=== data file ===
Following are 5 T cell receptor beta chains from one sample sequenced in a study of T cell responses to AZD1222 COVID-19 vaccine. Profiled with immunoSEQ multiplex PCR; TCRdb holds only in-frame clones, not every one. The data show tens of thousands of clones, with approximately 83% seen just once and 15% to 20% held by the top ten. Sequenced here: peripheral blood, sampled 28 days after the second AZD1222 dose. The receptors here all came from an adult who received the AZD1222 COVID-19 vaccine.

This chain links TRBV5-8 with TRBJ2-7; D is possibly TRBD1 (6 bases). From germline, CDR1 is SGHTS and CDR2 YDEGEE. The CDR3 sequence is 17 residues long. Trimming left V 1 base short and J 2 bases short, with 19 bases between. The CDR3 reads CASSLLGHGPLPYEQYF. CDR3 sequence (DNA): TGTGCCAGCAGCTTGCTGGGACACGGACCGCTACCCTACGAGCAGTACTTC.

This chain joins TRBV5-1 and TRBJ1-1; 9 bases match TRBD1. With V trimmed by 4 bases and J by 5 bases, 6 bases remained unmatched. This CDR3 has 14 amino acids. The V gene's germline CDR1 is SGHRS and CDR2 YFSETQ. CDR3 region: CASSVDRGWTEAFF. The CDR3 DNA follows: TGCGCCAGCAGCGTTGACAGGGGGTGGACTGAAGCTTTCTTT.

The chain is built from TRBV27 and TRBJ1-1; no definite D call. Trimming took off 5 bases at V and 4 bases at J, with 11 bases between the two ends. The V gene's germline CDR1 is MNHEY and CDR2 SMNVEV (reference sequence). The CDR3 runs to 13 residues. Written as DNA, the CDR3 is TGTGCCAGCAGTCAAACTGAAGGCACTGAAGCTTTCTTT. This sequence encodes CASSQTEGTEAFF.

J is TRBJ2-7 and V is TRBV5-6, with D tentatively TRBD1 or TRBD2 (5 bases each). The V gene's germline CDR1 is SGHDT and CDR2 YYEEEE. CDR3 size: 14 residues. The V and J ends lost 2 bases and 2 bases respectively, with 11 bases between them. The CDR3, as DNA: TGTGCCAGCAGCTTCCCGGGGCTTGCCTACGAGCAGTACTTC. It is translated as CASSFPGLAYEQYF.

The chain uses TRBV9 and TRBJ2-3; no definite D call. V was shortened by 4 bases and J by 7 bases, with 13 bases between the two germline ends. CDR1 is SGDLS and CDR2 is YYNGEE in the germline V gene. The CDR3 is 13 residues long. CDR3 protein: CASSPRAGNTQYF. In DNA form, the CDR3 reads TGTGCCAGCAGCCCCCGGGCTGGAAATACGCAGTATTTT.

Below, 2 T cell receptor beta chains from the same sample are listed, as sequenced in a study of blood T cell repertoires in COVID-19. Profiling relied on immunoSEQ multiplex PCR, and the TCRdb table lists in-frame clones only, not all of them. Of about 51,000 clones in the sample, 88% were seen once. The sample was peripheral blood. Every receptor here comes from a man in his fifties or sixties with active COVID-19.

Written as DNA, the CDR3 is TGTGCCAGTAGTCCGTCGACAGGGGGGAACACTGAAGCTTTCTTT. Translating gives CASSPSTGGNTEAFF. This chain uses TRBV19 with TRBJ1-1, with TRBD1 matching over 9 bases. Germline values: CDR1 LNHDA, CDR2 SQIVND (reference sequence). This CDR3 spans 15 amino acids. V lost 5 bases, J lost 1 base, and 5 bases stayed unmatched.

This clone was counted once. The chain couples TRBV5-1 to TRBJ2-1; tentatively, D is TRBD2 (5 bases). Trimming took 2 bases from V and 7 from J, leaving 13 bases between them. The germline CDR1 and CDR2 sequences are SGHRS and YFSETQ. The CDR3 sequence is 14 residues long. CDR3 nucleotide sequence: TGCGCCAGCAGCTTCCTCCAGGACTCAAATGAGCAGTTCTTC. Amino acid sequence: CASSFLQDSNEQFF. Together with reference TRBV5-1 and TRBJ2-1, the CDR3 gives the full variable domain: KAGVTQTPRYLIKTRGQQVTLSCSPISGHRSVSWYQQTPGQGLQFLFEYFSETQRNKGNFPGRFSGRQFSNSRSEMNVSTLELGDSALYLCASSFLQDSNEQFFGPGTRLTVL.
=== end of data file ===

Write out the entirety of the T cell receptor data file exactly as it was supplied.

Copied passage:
Following are 5 T cell receptor beta chains from one sample sequenced in a study of T cell responses to AZD1222 COVID-19 vaccine. Profiled with immunoSEQ multiplex PCR; TCRdb holds only in-frame clones, not every one. The data show tens of thousands of clones, with approximately 83% seen just once and 15% to 20% held by the top ten. Sequenced here: peripheral blood, sampled 28 days after the second AZD1222 dose. The receptors here all came from an adult who received the AZD1222 COVID-19 vaccine.

This chain links TRBV5-8 with TRBJ2-7; D is possibly TRBD1 (6 bases). From germline, CDR1 is SGHTS and CDR2 YDEGEE. The CDR3 sequence is 17 residues long. Trimming left V 1 base short and J 2 bases short, with 19 bases between. The CDR3 reads CASSLLGHGPLPYEQYF. CDR3 sequence (DNA): TGTGCCAGCAGCTTGCTGGGACACGGACCGCTACCCTACGAGCAGTACTTC.

This chain joins TRBV5-1 and TRBJ1-1; 9 bases match TRBD1. With V trimmed by 4 bases and J by 5 bases, 6 bases remained unmatched. This CDR3 has 14 amino acids. The V gene's germline CDR1 is SGHRS and CDR2 YFSETQ. CDR3 region: CASSVDRGWTEAFF. The CDR3 DNA follows: TGCGCCAGCAGCGTTGACAGGGGGTGGACTGAAGCTTTCTTT.

The chain is built from TRBV27 and TRBJ1-1; no definite D call. Trimming took off 5 bases at V and 4 bases at J, with 11 bases between the two ends. The V gene's germline CDR1 is MNHEY and CDR2 SMNVEV (reference sequence). The CDR3 runs to 13 residues. Written as DNA, the CDR3 is TGTGCCAGCAGTCAAACTGAAGGCACTGAAGCTTTCTTT. This sequence encodes CASSQTEGTEAFF.

J is TRBJ2-7 and V is TRBV5-6, with D tentatively TRBD1 or TRBD2 (5 bases each). The V gene's germline CDR1 is SGHDT and CDR2 YYEEEE. CDR3 size: 14 residues. The V and J ends lost 2 bases and 2 bases respectively, with 11 bases between them. The CDR3, as DNA: TGTGCCAGCAGCTTCCCGGGGCTTGCCTACGAGCAGTACTTC. It is translated as CASSFPGLAYEQYF.

The chain uses TRBV9 and TRBJ2-3; no definite D call. V was shortened by 4 bases and J by 7 bases, with 13 bases between the two germline ends. CDR1 is SGDLS and CDR2 is YYNGEE in the germline V gene. The CDR3 is 13 residues long. CDR3 protein: CASSPRAGNTQYF. In DNA form, the CDR3 reads TGTGCCAGCAGCCCCCGGGCTGGAAATACGCAGTATTTT.

Below, 2 T cell receptor beta chains from the same sample are listed, as sequenced in a study of blood T cell repertoires in COVID-19. Profiling relied on immunoSEQ multiplex PCR, and the TCRdb table lists in-frame clones only, not all of them. Of about 51,000 clones in the sample, 88% were seen once. The sample was peripheral blood. Every receptor here comes from a man in his fifties or sixties with active COVID-19.

Written as DNA, the CDR3 is TGTGCCAGTAGTCCGTCGACAGGGGGGAACACTGAAGCTTTCTTT. Translating gives CASSPSTGGNTEAFF. This chain uses TRBV19 with TRBJ1-1, with TRBD1 matching over 9 bases. Germline values: CDR1 LNHDA, CDR2 SQIVND (reference sequence). This CDR3 spans 15 amino acids. V lost 5 bases, J lost 1 base, and 5 bases stayed unmatched.

This clone was counted once. The chain couples TRBV5-1 to TRBJ2-1; tentatively, D is TRBD2 (5 bases). Trimming took 2 bases from V and 7 from J, leaving 13 bases between them. The germline CDR1 and CDR2 sequences are SGHRS and YFSETQ. The CDR3 sequence is 14 residues long. CDR3 nucleotide sequence: TGCGCCAGCAGCTTCCTCCAGGACTCAAATGAGCAGTTCTTC. Amino acid sequence: CASSFLQDSNEQFF. Together with reference TRBV5-1 and TRBJ2-1, the CDR3 gives the full variable domain: KAGVTQTPRYLIKTRGQQVTLSCSPISGHRSVSWYQQTPGQGLQFLFEYFSETQRNKGNFPGRFSGRQFSNSRSEMNVSTLELGDSALYLCASSFLQDSNEQFFGPGTRLTVL.